The public school system is much more stable, but you also have a lot less freedom over where you live, and nowadays it's common for teachers to work at multiple schools, increasing commuting time and work hours.
There are a lot of perks to living in both Korea and Japan, although of course in the case of each country it depends a lot on the specific place, what the foreign community there is like, and what your work life is like.
|South Korea's KTX. Photo from here|
In Japan, I really appreciated the public transportation, however, it is very expensive compared with Korea. Some Korean cities also have great public transportation, while others do not, but it is generally cheap. The intercity buses in Korea are also a great way to get around and very inexpensive. Like the famous bullet train in Japan, Korea has its KTX, which is a little slower than Japan's but still very fast and also a little cheaper.
|Cheap, everyday food in Korea - Haejangguk (spicy pork stew)|
|Tempura lunch set in Japan|
The cost of living is much lower in Korea in general than Japan, with a few exceptions (clothes and coffee can be pretty overpriced in both places.) Both countries have amazing, healthy, inexpensive food, but it is difficult to be vegetarian or vegan in either. It also helps to like seafood, since its in a lot of the main dishes in both Japan and Korea.
|Why I still have to study Japanese, despite having a BA in it and having lived there for 3 years. Photo found here.|
Both languages have their own challenges. In the case of Japanese, the writing system is extremely difficult and it can take you many, many years to gain a basic level of literacy. The Korean writing system, Hangul, is much easier by comparison. On average, it takes most people a week or two to become literate; some people only need a few days. However, Korean pronunciation is significantly more difficult than Japanese. Both have grammar that is very foreign to English speakers, but Japanese grammar is a bit easier than Korean (because Korean has more irregular verbs).
While there are long working hours in both places, I felt them a lot more in Korea than I did in Japan, mainly because of the "ppari ppari" culture that I described before. In Japan I may have worked long hours and sometimes 6 days a week, but at least I was able to find somewhere peaceful to go and relax outside of work. In Korea, I sometimes got the feeling that there wasn't really anywhere quiet and peaceful in the entire country (which is not true, I did eventually find some lovely, quiet places.) But daily life in Korea has felt much more stressful so far than Japan.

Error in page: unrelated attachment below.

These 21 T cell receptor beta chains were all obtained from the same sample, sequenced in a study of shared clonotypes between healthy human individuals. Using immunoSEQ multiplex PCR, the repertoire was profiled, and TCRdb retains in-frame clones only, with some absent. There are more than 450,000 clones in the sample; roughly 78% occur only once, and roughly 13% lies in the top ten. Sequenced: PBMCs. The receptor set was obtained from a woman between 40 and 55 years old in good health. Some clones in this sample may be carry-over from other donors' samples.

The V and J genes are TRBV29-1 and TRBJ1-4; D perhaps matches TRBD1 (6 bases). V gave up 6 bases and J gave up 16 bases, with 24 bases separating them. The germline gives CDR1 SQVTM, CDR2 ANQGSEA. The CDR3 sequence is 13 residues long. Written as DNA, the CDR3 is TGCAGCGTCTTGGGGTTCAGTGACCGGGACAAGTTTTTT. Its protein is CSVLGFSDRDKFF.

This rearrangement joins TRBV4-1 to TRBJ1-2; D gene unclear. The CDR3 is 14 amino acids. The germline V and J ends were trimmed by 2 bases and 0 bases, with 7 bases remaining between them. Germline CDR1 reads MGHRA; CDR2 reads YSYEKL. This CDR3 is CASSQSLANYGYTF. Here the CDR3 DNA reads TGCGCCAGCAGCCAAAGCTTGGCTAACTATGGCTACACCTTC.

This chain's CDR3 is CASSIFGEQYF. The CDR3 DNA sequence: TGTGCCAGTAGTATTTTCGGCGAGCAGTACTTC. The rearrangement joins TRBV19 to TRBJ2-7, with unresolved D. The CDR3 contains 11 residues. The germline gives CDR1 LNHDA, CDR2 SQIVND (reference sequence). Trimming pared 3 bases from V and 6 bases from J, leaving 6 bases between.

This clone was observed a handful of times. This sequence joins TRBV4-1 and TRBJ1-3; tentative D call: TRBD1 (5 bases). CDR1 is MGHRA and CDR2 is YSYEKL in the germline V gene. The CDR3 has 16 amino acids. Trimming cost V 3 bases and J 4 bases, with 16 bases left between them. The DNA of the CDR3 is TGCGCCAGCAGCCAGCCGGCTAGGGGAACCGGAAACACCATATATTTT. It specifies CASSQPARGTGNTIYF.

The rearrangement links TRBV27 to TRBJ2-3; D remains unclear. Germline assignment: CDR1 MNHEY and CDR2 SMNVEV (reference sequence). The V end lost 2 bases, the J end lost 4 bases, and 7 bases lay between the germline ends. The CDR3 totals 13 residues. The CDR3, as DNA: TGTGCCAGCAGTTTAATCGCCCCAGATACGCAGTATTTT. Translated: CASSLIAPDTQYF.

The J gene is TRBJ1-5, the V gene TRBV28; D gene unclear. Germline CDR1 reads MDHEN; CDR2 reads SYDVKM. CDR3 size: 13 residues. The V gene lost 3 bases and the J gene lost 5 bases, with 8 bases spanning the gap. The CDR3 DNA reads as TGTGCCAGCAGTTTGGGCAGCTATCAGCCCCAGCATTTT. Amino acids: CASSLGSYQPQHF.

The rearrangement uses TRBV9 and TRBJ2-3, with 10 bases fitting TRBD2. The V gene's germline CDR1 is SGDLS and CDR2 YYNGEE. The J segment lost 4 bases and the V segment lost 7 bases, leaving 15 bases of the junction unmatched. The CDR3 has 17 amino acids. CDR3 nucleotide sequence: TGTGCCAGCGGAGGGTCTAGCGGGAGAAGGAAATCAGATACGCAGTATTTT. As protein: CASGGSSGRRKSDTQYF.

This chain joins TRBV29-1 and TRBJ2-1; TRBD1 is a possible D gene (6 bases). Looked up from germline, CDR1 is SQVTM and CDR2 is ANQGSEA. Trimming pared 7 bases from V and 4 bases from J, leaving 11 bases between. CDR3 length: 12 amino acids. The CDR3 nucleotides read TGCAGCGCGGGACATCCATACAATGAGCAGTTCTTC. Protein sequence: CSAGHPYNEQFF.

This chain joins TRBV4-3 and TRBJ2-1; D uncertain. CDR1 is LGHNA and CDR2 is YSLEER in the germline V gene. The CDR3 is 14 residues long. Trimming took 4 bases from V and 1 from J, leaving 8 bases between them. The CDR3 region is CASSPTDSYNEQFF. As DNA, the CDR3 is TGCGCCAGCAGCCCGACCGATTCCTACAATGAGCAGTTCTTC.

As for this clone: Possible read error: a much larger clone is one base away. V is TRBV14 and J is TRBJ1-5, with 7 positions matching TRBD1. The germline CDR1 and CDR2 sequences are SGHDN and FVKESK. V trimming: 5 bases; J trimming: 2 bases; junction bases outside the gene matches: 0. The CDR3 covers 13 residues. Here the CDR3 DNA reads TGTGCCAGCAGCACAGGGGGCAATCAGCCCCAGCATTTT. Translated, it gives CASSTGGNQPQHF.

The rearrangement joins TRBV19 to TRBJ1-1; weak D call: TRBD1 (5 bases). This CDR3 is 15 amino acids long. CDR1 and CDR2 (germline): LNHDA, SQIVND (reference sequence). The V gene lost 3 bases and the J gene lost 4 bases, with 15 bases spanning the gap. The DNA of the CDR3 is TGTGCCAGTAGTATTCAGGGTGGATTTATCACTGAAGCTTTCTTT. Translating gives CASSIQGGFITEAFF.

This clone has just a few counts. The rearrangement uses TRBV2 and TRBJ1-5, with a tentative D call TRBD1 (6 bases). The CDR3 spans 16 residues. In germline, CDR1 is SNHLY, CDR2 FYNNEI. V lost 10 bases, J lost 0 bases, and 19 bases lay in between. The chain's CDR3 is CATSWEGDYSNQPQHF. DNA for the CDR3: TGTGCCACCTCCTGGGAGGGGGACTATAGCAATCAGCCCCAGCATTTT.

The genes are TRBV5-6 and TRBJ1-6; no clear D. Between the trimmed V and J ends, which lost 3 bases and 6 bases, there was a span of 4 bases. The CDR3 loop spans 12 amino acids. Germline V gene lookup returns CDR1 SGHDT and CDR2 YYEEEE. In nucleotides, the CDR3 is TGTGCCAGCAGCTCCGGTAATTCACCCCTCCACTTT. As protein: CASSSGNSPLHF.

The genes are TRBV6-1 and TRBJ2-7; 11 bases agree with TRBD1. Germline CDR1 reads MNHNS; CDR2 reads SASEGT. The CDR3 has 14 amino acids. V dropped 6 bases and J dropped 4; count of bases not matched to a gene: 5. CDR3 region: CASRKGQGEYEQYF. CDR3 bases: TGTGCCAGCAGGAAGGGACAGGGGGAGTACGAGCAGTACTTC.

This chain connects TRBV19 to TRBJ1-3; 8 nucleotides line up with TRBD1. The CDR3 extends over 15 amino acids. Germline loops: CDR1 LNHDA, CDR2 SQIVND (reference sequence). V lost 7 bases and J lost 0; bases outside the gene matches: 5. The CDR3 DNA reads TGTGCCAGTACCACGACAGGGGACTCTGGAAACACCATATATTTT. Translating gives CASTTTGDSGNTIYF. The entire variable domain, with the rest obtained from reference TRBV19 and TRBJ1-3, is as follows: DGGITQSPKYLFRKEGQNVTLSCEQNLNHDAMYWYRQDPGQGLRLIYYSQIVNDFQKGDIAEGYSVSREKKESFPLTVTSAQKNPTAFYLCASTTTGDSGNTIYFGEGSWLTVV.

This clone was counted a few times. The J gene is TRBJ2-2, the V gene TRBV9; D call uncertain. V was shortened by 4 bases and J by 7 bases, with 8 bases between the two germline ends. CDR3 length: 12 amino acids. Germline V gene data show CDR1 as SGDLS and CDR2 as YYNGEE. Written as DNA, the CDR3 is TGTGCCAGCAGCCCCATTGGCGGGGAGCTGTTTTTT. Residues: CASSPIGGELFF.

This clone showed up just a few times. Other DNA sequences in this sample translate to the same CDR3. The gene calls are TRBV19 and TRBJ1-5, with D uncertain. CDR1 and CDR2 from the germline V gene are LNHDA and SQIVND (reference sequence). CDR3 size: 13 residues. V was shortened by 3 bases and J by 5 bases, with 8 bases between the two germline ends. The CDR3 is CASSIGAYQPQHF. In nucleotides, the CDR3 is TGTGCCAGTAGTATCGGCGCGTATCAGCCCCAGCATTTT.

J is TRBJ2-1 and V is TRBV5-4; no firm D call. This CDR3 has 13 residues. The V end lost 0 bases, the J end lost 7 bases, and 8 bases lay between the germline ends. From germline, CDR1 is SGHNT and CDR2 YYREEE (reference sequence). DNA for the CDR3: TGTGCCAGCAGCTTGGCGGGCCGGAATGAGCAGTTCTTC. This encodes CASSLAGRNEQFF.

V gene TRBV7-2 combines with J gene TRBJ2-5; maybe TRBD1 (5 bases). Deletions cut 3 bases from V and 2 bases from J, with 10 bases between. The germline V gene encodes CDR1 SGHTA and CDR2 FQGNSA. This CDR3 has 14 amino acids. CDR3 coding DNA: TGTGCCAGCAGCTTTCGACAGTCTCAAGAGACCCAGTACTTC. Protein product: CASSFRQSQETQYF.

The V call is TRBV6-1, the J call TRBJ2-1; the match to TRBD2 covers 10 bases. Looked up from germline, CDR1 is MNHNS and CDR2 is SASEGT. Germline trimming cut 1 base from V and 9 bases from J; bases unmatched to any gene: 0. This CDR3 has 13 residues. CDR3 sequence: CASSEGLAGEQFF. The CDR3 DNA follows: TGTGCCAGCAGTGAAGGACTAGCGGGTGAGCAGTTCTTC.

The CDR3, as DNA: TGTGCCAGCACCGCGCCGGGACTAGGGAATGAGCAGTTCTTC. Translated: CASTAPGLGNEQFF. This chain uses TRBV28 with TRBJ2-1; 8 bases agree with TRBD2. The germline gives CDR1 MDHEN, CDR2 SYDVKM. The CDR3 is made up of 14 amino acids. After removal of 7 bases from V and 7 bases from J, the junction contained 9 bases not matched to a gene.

How to Choose
|I've been lucky to live in both Korea and Japan, and I love them both. I'm looking forward to seeing more of both of them in the future.|
In my case, I've chosen Korea this past year over going back to Japan because it offers me a lot of perks that I can't find in Japan now. I'm also getting more and more interested in Korean language, culture and food since I first arrived, which is deepening my personal connection with the country. In terms of money, Korea is probably the better choice these days, unless you get very lucky and find a high-salary job in Japan. Korean jobs offer great perks, which can help you save a lot of money when combined with the low cost of living. But there are still good positions available in Japan, so in the end, consider the pros and cons I've mentioned and any others you may hear about elsewhere, and make your choice. Both countries have a lot to offer and as someone who has lived in both, I think either one can provide you with an amazing experience that you will always remember.